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Memorias de investigación
Tesis:
Regularization in Astrodynamics: applications to relative motion, low-thrust missions, and orbit propagation
Año:2016
Áreas de investigación
  • Ciencias del espacio,
  • Tecnología espacial,
  • Astronáutica,
  • Ingeniería aeronaútica
Datos
Descripción
Regularized formulations of orbital motion provide powerful tools for solving various problems in orbital mechanics, both analytically and numerically. They rely on a collection of dynamical and mathematical transformations that yields a more convenient description of the dynamics. The goal of the present thesis is to recover the foundations of regularization, to advance the theory toward practical applications, and to use this mathematical contrivance for solving three key challenges in modern astrodynamics: the dynamics of spacecraft formations, the design of low-thrust trajectories, and the high-performance numerical propagation of orbits. The introduction of a fictitious time is a typical practice when regularizing the equations of motion. This technique leads to a new theory of relative motion, called the theory of asynchronous relative motion. It improves the accuracy of the linear propagation by introducing nonlinear terms through simple dynamical mechanisms, and simplifies significantly the derivation of analytic solutions. In addition, it admits any type of orbital perturbation. The method is compact and seems well suited for its implementation in navigation filters and control laws. Universal and fully regular solutions to the relative dynamics follow naturally from this theory. They are valid for any type of reference orbit (circular, elliptic, parabolic, or hyperbolic) and are not affected by the typical singularities related to the eccentricity or inclination of the orbit. The nonlinear corrections proposed by the method are generic and can be applied to existing solutions to improve their accuracy without the need for a dedicated re-implementation. We present a novel shape-based method for preliminary design of low-thrust trajectories: the family of generalized logarithmic spirals. This new solution arises from the search for sets of orbital elements in the accelerated case. It is fully analytic and involves two conservation laws (related to the equations of the energy and angular momentum) that make the solution surprisingly similar to the Keplerian case and simplify the design process. The properties of the solution to the Keplerian Lambert problem find direct analogues in the continuous-thrust case. An analysis of the dynamical symmetries in the problem shows that the perturbing acceleration can be generalized and provides two additional families of analytic solutions: the generalized cardioids and the generalized sinusoidal spirals. As the complexity of space missions increases, more sophisticated orbit propagators are required. In order to integrate flyby trajectories more efficiently, an improved propagation scheme is presented, exploiting the geometry of Minkowski space-time. The motion of the orbital plane is decoupled from the in-plane dynamics, and the introduction of hyperbolic geometry simplifies the description of the planar motion. General considerations on the accuracy of the propagation of flyby trajectories are presented. In the context of N-body systems, we prove that regularization yields a simplified Lyapunov-like indicator that helps in assessing the validity of the numerical integration. Classical concepts arising from stability theories are extended to higher dimensions to comply with the regularized state-space. In this thesis, we present, for the first time, the gauge-generalized form of some element-based regularized formulations.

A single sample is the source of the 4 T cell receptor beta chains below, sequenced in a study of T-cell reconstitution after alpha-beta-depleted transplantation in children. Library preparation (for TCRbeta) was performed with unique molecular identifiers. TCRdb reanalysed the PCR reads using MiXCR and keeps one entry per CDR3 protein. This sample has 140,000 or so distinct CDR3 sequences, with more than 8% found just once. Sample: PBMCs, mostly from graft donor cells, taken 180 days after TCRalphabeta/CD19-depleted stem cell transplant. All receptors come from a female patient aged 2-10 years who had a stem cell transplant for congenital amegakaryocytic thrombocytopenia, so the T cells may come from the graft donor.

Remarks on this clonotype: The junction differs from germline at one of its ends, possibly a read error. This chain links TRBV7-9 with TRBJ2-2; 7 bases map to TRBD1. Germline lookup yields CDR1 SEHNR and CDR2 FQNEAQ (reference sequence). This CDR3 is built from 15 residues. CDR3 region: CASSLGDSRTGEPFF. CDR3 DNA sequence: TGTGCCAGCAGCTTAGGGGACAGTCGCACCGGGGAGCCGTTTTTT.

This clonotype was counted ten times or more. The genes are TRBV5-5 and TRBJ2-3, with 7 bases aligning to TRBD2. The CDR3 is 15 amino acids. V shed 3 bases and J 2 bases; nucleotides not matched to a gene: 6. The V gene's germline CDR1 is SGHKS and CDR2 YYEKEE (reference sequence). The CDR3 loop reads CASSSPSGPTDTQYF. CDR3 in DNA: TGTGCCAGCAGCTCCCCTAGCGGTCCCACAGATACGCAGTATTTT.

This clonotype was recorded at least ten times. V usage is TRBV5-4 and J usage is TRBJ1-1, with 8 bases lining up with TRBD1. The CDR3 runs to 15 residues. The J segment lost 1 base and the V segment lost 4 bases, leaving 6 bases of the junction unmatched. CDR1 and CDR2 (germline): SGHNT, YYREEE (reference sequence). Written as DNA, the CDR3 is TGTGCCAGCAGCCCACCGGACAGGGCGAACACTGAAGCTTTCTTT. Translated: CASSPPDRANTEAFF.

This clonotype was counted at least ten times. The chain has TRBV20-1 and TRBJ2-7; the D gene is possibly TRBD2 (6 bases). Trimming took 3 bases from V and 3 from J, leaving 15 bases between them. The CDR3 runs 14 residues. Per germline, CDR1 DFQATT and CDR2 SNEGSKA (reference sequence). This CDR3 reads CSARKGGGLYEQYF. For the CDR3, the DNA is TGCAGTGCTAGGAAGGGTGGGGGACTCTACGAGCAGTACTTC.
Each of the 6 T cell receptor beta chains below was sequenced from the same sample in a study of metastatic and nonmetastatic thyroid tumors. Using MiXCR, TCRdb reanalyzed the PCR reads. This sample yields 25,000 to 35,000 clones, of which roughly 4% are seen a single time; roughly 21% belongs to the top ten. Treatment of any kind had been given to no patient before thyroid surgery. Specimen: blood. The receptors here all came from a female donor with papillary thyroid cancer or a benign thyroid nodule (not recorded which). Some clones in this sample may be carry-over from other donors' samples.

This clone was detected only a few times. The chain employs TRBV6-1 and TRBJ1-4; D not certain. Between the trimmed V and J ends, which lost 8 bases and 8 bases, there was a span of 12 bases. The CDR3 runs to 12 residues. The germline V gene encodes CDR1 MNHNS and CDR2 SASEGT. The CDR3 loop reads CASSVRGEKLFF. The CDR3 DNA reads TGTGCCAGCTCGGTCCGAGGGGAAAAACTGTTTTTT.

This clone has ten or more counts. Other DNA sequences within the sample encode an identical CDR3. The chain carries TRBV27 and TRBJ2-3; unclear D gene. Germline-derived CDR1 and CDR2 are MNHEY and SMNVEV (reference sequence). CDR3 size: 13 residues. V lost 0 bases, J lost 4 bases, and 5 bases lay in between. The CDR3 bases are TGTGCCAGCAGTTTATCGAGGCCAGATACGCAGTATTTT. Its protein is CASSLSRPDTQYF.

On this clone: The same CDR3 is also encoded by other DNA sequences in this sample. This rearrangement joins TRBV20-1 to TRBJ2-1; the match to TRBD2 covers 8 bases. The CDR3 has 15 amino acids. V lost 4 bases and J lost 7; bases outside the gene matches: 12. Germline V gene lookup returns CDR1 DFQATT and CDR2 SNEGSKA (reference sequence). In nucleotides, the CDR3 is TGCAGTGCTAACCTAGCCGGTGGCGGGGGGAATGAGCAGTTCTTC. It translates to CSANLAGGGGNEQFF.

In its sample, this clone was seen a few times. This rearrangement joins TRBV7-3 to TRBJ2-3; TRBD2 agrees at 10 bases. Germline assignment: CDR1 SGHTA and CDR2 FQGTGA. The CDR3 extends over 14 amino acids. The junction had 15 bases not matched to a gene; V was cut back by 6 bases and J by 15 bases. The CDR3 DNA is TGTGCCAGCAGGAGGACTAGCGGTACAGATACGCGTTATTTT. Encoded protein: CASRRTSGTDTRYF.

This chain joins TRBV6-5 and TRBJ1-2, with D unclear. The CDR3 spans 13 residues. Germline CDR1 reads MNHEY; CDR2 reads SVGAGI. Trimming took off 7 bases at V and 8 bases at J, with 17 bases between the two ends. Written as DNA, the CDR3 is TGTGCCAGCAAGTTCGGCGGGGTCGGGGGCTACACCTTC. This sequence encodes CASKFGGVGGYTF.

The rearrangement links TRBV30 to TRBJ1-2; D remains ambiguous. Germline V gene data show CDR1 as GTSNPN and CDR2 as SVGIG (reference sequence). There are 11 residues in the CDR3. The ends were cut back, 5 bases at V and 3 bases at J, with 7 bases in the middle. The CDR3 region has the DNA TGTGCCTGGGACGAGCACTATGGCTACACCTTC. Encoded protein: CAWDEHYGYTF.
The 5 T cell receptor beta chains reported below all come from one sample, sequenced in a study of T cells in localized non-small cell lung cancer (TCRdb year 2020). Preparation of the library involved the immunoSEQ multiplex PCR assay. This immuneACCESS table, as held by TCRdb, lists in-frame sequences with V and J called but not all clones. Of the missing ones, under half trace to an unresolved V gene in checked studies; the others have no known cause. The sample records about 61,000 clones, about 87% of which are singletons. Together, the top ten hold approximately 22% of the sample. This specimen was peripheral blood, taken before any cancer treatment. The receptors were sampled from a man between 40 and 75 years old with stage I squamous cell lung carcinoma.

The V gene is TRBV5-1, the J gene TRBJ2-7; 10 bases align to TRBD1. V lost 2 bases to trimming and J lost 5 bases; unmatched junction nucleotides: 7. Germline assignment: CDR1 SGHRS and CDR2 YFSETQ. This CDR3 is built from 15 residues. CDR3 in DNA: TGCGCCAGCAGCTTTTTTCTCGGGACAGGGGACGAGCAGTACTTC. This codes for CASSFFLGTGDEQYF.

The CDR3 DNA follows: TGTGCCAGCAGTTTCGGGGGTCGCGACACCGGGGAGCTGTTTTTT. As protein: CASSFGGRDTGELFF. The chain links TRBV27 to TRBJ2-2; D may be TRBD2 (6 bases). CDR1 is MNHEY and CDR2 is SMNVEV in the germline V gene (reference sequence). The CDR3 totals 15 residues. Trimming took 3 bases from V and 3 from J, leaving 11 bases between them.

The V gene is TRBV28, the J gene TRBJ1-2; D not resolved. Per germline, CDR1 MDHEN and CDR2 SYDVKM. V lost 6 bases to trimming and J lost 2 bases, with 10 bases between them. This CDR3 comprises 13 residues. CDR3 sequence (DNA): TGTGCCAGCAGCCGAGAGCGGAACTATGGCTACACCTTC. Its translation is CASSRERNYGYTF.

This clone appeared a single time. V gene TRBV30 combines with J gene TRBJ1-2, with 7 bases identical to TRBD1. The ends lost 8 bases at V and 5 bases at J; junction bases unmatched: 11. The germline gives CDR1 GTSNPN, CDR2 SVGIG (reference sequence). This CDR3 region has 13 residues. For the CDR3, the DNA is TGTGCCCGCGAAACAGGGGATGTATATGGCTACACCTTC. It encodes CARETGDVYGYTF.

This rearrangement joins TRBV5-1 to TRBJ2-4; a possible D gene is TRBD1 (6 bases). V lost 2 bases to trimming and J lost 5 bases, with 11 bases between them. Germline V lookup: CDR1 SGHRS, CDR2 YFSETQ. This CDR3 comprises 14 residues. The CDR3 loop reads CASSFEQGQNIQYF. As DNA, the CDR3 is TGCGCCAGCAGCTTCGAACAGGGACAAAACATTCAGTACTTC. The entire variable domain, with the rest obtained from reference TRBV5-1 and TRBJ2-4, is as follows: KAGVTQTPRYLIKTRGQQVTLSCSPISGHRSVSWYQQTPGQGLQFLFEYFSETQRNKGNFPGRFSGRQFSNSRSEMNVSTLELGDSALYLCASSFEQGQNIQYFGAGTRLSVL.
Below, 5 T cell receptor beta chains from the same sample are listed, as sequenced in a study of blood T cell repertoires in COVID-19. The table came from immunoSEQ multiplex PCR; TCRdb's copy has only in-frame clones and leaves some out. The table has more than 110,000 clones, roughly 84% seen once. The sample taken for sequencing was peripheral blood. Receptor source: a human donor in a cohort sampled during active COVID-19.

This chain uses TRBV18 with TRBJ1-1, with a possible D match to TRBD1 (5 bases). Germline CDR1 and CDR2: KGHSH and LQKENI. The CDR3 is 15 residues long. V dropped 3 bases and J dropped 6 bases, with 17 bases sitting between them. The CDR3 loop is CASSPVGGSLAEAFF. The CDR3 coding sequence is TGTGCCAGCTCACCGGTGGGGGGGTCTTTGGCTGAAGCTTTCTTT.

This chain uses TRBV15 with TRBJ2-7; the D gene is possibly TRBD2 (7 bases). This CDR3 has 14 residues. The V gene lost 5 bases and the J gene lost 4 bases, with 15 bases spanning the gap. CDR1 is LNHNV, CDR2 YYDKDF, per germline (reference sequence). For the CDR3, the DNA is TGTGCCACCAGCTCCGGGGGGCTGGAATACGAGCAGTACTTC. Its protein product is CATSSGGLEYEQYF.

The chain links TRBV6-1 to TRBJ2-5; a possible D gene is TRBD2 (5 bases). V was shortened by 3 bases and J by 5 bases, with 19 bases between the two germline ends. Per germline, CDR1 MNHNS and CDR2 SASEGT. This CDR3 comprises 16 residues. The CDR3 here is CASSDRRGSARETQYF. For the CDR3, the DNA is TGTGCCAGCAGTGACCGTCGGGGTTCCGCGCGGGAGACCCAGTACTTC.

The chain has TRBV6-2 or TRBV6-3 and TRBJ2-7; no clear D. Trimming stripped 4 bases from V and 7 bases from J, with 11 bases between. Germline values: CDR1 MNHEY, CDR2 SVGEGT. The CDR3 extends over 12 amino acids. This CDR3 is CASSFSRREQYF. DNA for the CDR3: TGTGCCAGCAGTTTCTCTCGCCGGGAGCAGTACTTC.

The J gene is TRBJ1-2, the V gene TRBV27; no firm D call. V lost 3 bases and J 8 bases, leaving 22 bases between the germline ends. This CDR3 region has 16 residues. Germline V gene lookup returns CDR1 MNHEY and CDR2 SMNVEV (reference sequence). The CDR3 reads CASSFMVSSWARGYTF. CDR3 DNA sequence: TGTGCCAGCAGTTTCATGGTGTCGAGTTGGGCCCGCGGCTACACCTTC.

Internacional
Si
ISBN
Tipo de Tesis
Doctoral
Calificación
Sobresaliente cum laude
Fecha
30/09/2016
Esta actividad pertenece a memorias de investigación
Participantes
  • Autor: Javier Roa Vicens (UPM)
  • Director: Jesus Pelaez Alvarez (UPM)
Grupos de investigación, Departamentos, Centros e Institutos de I+D+i relacionados
  • Creador: Grupo de Investigación: Dinámica Espacial (SDG-UPM)
  • Departamento: Física Aplicada a Las Ingenierías Aeronáutica y Naval
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